Rediscover: Solaris

In Stanislaw Lem's Solaris, humankind has conquered the vast distances of the cosmos but has yet to master his own mercurial mind. The planet Solaris is covered by a single, seemingly sentient ocean and orbits a binary system of one red and one blue star. For more than a century, this titanic organism has baffled scientists--the obsessive specialists called Solarists--who pursue meaningful contact with this alien life form. Psychologist Kris Kelvin is the latest of such seekers to arrive on Solaris Station. But he finds the orbital habitat in chaos, with one scientist dead by suicide, another on the verge of lunacy and a third locked in his laboratory, conversing with someone who shouldn't exist. Solaris, it seems, has finally answered humanity's call--by reaching into the scientists' minds and resurrecting lost loved ones.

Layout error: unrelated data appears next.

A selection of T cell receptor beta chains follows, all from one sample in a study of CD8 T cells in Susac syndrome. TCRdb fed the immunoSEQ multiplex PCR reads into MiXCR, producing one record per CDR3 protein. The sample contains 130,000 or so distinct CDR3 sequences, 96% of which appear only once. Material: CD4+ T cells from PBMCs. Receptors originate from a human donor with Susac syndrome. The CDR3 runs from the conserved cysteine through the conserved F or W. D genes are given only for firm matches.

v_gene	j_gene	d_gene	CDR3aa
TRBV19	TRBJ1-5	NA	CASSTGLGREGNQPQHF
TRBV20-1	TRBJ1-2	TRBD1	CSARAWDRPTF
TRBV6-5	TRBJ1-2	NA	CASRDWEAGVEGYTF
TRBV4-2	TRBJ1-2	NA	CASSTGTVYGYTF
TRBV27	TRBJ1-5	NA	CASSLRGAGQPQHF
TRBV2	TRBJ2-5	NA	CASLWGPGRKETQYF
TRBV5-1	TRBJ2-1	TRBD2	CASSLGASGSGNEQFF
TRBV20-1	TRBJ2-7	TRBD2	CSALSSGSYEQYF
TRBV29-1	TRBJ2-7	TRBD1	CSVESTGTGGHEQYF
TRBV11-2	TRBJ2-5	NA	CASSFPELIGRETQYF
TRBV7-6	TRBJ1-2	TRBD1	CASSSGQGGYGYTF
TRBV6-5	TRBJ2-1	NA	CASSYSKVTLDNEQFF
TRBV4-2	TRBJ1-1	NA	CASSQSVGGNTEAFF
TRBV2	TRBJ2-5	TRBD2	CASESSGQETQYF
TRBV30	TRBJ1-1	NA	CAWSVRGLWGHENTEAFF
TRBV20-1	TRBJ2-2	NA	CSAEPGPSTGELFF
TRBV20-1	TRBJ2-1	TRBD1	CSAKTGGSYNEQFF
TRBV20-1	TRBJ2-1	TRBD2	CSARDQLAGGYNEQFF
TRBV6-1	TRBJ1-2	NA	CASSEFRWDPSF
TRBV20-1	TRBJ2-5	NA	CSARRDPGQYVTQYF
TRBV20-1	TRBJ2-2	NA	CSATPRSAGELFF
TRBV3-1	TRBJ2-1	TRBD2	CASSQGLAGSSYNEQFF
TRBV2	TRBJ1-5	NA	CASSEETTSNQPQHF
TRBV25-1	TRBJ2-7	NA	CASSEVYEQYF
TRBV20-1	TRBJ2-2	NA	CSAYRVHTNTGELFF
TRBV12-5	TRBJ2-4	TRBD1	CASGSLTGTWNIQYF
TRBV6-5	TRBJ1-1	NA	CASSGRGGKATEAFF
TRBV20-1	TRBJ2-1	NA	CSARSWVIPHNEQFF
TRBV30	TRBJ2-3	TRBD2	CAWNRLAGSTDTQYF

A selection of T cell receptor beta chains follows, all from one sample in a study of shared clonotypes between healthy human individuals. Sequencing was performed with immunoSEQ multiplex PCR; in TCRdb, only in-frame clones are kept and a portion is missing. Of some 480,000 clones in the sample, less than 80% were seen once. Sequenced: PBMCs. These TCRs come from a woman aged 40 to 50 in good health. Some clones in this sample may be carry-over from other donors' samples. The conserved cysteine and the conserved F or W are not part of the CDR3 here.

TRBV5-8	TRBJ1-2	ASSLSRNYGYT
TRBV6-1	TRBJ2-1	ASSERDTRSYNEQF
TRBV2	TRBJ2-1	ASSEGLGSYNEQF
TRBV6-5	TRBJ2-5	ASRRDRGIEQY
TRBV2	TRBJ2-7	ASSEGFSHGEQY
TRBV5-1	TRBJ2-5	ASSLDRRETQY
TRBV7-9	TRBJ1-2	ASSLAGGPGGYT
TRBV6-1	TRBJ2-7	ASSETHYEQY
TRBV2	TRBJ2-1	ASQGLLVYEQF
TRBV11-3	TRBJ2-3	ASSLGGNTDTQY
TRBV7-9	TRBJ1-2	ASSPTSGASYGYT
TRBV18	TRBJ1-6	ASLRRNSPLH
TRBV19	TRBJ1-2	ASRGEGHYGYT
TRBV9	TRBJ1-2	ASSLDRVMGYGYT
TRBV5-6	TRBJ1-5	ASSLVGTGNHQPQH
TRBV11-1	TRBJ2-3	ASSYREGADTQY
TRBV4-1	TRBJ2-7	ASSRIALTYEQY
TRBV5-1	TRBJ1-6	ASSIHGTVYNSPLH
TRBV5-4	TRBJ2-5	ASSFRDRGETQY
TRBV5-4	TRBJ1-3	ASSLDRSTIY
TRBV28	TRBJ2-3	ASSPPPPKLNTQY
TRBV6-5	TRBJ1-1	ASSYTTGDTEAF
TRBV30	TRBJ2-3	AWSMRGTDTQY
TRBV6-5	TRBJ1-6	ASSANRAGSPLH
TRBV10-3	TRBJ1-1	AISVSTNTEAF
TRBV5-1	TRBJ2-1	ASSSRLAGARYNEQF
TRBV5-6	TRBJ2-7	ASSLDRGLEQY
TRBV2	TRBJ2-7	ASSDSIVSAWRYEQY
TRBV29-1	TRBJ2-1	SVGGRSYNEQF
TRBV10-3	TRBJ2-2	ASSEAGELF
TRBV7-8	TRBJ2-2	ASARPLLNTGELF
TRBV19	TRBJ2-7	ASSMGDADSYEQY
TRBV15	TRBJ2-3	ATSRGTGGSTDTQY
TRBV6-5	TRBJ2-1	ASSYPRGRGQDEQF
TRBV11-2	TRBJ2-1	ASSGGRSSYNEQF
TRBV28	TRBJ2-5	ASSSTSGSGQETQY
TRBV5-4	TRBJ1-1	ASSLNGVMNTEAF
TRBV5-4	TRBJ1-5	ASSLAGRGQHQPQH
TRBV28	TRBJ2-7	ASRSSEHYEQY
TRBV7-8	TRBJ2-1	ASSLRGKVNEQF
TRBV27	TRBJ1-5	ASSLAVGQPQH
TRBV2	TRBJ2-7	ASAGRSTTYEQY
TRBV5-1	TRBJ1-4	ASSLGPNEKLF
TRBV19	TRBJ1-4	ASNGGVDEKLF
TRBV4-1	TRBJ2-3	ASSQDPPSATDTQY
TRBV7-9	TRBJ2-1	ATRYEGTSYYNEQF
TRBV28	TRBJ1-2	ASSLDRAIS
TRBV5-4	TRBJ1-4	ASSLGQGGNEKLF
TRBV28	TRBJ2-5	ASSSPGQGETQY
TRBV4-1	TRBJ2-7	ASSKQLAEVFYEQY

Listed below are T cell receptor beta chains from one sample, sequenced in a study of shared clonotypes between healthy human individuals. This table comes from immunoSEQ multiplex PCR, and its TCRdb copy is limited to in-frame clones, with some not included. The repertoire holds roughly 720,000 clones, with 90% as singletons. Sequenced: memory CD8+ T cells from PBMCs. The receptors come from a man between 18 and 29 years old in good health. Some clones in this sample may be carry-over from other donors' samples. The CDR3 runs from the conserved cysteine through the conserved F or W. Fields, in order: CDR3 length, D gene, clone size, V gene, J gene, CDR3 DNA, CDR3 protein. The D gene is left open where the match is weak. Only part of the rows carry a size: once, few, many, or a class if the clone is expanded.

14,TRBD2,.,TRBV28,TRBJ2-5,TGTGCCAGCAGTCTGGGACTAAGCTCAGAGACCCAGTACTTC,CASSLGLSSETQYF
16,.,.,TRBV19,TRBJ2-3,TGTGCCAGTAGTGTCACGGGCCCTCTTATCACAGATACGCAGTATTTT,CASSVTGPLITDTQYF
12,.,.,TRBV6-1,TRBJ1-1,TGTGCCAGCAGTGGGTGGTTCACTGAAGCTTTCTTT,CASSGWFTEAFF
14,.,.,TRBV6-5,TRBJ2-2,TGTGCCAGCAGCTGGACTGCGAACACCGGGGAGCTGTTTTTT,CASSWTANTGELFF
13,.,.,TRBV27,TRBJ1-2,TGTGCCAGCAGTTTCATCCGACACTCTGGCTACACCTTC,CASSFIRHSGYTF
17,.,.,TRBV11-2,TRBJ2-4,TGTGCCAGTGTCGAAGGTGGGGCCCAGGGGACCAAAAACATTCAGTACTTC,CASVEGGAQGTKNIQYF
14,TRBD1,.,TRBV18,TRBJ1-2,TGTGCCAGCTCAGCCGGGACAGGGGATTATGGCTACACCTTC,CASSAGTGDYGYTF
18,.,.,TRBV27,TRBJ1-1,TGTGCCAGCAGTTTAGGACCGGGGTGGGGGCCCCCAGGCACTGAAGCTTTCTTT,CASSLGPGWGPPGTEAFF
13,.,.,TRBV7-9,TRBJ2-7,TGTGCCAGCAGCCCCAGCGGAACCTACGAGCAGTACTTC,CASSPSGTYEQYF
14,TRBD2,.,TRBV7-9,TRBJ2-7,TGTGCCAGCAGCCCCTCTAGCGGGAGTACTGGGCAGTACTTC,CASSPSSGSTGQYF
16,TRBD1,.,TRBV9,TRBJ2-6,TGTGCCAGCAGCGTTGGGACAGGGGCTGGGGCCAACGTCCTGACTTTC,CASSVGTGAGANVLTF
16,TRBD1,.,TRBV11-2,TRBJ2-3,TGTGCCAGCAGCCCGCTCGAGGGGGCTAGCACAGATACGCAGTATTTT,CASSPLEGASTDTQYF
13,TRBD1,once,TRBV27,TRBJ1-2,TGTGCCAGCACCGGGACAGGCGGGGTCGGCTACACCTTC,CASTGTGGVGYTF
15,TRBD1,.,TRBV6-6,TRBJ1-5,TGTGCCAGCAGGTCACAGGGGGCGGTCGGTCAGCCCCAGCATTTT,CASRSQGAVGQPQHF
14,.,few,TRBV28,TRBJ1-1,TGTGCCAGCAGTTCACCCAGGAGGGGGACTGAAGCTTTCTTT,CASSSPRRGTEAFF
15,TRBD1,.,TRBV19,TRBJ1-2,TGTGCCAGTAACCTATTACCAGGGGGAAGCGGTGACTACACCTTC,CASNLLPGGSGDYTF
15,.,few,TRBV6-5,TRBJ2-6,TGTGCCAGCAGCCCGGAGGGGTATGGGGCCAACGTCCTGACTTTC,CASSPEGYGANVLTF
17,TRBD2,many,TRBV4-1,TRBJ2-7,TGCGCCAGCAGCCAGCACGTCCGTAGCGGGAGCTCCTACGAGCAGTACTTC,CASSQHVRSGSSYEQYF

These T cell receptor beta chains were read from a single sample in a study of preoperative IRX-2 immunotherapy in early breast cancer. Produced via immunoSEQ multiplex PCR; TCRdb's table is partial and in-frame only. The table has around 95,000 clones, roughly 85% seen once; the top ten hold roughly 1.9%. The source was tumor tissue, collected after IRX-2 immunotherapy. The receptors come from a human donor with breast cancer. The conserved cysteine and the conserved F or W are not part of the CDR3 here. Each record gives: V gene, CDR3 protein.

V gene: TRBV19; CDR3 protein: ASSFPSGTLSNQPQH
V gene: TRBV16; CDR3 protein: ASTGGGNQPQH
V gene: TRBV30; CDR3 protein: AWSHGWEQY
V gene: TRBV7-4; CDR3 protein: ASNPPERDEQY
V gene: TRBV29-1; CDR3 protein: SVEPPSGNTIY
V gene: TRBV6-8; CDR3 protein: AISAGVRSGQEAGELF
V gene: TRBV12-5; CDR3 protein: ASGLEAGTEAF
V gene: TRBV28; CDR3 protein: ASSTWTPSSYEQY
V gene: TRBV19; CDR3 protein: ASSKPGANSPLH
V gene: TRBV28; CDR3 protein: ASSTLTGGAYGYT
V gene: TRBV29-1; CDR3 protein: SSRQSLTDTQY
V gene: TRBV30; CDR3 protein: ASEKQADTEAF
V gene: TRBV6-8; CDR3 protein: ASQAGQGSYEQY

Stanislaw Lem (1921-2006) was a Polish writer whose speculative fiction relied on philosophy as much as cosmology to explore the inner and outer workings of the universe. Solaris was first published in Warsaw in 1961, though the novel was not available in English until 1970 after it was first translated into French. Solaris has been turned into three films, mostly recently Steven Soderbergh's 2002 adaptation starring George Clooney. Between the stunning imagery of the Solarian Ocean and the novel's thematic depth, Solaris has earned its high perch in the pantheon of sci-fi classics. It was last published in 2002 by Mariner ($13.95, 9780156027601). --Tobias Mutter

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